The Enslaved People Of Arlington, Virginia: A Spreadsheet

Data overview

This spreadsheet is a work in progress. Though most available sources have been probed, the list is not exhaustive. For instance, more complete census information from 1830, 1840, 1850 will be needed to expand on the data we’ve captured. In addition, due to Arlington’s history of jurisdictional changes and shifting borders, the data may contain or be missing the names of some Arlington enslavers and enslaved people whose residences overlapped with neighboring Fairfax and parts of Alexandria County.  


Browse the embedded Google Sheet (below) or download the data to use locally:


In compiling this data, we took inspiration from Enslaved: Peoples of the Historical Slave Trade and when possible we used the data model developed for their project, which you can read about here. In general, this means that our data describes events—such as a birth or death, a sale or an emancipation—and these events are associated with people, both enslavers and the enslaved, and with sources. The list of possible event and source types can be found in the spreadsheet embedded above.

One challenge with creating (and using) this data is following a single individual through multiple events. We have not yet completed the work to uniquely identify each person described in our database. In many cases, this would not be possible as the available records do not give us all of the information (full names, dates of birth and death) that would enable us to make these connections. Future versions of this data will link records that we can be sure are describing a single individual.

Where entries are blank the data is information is unknown.


Key used in the data:

WB – Will Book
DB – Deed Book
AB – Account Book

For example:

WB 4, 138 = Will Book 4, page 138.

All records are from Arlington/Alexandria County unless Fairfax County or District of Columbia are specifically mentioned. Before becoming its own jurisdiction in 1920, Arlington County was at times part of Fairfax County (1742-1800), the District of Columbia (1801-1846), and Alexandria County (1847-1920).

Arlington County Records

Arlington County Land Records

Fairfax County Records

Deed Books (Fairfax County, Virginia), 1742-1866,

Beth Mitchell and Donald M. Sweig, An interpretive historical map of Fairfax County, Virginia, in 1760 : showing landowners, tenants, slave owners, churches, roads, ordinaries, ferries, mills, tobacco inspection warehouses and the towns of Alexander and Colchester, Office of Comprehensive Planning, Fairfax County, ca. 1987.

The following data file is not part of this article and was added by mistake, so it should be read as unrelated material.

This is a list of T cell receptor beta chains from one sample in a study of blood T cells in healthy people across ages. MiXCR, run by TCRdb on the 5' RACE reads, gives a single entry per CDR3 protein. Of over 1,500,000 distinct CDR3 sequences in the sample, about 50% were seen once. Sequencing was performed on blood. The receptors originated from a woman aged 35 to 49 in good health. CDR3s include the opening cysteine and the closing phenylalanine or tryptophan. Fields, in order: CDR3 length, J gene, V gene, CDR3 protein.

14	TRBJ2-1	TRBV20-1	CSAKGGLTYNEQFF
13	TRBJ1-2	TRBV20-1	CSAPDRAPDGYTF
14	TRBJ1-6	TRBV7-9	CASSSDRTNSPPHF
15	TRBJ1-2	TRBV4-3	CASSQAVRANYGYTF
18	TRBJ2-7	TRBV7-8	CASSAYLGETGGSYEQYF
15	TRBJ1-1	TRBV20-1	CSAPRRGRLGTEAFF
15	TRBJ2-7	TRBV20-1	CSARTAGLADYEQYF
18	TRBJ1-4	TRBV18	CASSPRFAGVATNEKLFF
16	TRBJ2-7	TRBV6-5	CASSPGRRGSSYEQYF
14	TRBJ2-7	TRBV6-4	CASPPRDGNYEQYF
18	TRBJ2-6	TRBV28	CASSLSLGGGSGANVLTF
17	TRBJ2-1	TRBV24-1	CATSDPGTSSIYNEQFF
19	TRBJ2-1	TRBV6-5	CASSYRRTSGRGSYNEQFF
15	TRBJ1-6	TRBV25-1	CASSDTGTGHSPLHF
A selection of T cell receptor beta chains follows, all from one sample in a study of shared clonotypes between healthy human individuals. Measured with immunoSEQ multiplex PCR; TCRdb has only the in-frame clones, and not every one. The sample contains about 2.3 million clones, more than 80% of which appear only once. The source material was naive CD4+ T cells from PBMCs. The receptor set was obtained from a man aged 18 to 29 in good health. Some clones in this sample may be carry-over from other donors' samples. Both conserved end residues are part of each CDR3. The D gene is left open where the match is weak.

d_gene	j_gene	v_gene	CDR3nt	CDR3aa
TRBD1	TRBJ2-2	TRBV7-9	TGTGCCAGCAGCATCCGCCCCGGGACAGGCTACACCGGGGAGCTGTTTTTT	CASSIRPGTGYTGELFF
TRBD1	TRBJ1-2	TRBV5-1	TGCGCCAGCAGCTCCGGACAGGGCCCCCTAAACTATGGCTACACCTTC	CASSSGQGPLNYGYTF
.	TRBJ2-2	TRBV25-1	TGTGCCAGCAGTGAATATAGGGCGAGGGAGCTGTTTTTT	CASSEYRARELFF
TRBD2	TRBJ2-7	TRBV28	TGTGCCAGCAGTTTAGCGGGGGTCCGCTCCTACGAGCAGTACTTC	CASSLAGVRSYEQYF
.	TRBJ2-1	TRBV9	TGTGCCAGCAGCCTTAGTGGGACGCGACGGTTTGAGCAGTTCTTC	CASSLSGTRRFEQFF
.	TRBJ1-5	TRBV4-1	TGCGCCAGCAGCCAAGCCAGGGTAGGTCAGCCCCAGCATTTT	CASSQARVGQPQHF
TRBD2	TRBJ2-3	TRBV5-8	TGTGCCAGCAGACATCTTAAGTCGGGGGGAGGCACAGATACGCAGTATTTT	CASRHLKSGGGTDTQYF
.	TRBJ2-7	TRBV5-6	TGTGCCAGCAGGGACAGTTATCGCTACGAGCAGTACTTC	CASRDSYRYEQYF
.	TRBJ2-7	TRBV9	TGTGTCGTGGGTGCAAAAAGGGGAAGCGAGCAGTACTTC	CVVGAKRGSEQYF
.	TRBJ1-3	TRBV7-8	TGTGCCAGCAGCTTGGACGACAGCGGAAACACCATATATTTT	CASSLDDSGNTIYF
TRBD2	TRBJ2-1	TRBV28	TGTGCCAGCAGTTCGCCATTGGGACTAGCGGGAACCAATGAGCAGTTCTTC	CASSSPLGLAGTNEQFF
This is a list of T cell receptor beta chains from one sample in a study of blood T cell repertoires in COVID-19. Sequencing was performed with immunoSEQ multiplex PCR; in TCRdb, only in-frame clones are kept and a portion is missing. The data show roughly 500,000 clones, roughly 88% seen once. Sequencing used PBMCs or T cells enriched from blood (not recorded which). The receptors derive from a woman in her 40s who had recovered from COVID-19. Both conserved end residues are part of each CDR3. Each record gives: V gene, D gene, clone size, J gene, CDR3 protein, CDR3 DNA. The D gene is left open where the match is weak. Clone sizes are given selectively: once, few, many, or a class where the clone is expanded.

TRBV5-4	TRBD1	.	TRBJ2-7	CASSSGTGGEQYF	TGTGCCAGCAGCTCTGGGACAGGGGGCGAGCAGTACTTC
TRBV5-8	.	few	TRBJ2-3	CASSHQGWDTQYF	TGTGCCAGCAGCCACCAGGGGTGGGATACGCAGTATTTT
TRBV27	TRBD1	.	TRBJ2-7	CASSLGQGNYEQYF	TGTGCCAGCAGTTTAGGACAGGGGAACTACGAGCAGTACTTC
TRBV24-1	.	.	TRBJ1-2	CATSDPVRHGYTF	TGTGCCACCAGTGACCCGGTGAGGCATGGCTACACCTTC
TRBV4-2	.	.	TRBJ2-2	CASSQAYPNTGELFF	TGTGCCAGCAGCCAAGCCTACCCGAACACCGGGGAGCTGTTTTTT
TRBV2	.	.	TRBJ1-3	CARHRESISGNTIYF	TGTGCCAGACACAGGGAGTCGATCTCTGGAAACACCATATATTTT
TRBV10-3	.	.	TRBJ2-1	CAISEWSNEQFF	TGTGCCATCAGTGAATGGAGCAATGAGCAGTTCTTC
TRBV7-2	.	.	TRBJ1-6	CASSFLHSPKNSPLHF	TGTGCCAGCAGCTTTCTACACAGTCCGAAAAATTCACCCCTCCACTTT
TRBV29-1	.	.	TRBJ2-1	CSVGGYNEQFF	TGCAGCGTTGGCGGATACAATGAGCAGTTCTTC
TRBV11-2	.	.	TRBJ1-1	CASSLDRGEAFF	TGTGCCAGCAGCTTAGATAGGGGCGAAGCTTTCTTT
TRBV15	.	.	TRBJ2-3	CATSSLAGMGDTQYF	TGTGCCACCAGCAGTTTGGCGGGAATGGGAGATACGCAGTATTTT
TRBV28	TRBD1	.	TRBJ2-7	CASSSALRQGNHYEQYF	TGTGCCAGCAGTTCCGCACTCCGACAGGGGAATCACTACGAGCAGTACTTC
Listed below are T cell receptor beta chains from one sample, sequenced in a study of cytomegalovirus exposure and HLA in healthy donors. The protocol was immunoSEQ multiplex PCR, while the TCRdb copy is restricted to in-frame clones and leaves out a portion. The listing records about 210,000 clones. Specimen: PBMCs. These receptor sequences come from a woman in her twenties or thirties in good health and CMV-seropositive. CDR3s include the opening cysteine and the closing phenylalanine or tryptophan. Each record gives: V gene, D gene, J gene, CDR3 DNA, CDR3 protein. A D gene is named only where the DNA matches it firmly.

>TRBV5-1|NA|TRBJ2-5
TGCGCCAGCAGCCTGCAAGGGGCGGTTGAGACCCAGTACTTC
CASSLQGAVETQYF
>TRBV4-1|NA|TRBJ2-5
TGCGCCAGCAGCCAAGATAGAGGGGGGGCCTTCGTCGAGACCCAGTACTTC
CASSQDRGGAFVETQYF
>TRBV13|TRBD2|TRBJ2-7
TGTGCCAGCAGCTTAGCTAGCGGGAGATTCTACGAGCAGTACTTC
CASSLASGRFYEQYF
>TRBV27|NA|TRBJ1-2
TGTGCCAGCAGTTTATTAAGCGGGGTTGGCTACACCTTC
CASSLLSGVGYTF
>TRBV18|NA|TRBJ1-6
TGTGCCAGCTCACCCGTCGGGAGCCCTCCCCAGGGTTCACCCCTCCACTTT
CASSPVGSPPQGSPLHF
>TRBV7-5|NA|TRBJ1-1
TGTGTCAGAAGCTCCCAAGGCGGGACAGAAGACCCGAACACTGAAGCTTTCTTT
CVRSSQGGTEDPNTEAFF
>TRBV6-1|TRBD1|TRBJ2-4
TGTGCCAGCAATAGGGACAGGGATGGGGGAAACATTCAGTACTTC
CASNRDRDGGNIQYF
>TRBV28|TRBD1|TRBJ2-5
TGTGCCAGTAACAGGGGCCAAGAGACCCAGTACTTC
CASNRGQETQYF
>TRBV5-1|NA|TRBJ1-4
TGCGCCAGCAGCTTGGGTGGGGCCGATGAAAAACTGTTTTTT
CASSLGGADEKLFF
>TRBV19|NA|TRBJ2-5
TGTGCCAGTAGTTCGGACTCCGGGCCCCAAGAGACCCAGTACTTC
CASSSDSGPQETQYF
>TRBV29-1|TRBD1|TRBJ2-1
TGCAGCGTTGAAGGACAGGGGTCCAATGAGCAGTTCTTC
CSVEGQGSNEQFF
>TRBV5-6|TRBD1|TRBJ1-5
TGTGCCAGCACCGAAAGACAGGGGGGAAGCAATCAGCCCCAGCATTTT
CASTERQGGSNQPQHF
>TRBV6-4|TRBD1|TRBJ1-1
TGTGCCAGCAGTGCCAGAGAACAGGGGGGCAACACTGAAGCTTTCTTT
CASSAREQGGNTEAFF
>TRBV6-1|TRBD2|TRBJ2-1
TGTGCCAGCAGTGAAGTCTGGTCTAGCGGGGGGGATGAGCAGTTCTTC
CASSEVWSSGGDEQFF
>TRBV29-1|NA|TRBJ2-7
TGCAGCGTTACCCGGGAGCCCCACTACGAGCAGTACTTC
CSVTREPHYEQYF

Personal Property Tax Lists of Fairfax County, 1782-1805,

Library of Congress

Diary of Bushrod Hunter, No. 13, 1861.


Alexandria Gazette

Daily National Intelligencer

Evening Star

National Intelligencer and Washington Advertiser

Secondary Sources

Allen C. Clark, “General John Peter Van Ness, A Mayor of the city of Washington, His Wife Marcia, and her father, David Burnes,” Records of the Columbia Historical Society, Vol. 22, 1918

George Dodge, “The Abingdon of Alexander Hunter, Et Al,” Arlington Historical Magazine, Vol. 11, No. 3, Oct. 1999.

Alexander Hunter, Huntsman in the South, 1908.

Mary Geraghty, “Domestic Management of Woodlawn Plantation: Eleanor Parke Custis Lewis and Her Slaves.” MA Thesis, College of William and Mary, 1993.

John Liebertz, A Guide to the African American Heritage of Arlington County, Department of Community Planning, Housing and Development, Historic Preservation Program, 2016.

Dorothy S. Provine, Alexandria County, Virginia: Free Negro Registers, 1797-1861. Bowie, Md.: Heritage Books, 1990.

Dorothy S. Provine, District of Columbia Free Negro Registers, 1821-1861. Bowie, MD: Heritage Books, 1996.

Helen Hoban Rogers, Freedom and Slavery Documents in the District of Columbia, Recorder of Deed Office, Vols 1-2, 1796-1816.

Eleanor Templeman, Vignettes of a Virginia County, 1959.

U.S. Records

D.C. Slave Emancipation Records, 1851-1863,

Freedman’s Bureau Records, 1865-1878,

US Federal Census Collection,

Southern Claims Commission Claims, 1871-1880.

Washington, D.C. US, Slave Owner Petitions, 1862-1863,

Washington, DC US, Wills and Probate Records, 1737-1952,

Union Provost Marshal’s Files of Individual Civilians, 1861-1866,

Virginia State Records

Virginia Chancery Records,, Library of Virginia.

Virginia Slave Birth Index, 1853-1899,

Virginia, US, Wills and Probate Records, 1652-1990,


Slave Manumissions in Alexandria Land Records, 1790-1863,

National Park Service –

Legacy of Slavery in Maryland,

O Say Can You See: Early Washington DC Law & Family

Next steps

  • Moving the data into a searchable database
  • Annotating identified enslavement locations with coordinates
  • Creating story maps to enable browsing of the data on a map
  • Linking names to unique descriptions of enslaved individuals, so users can trace a single person through multiple events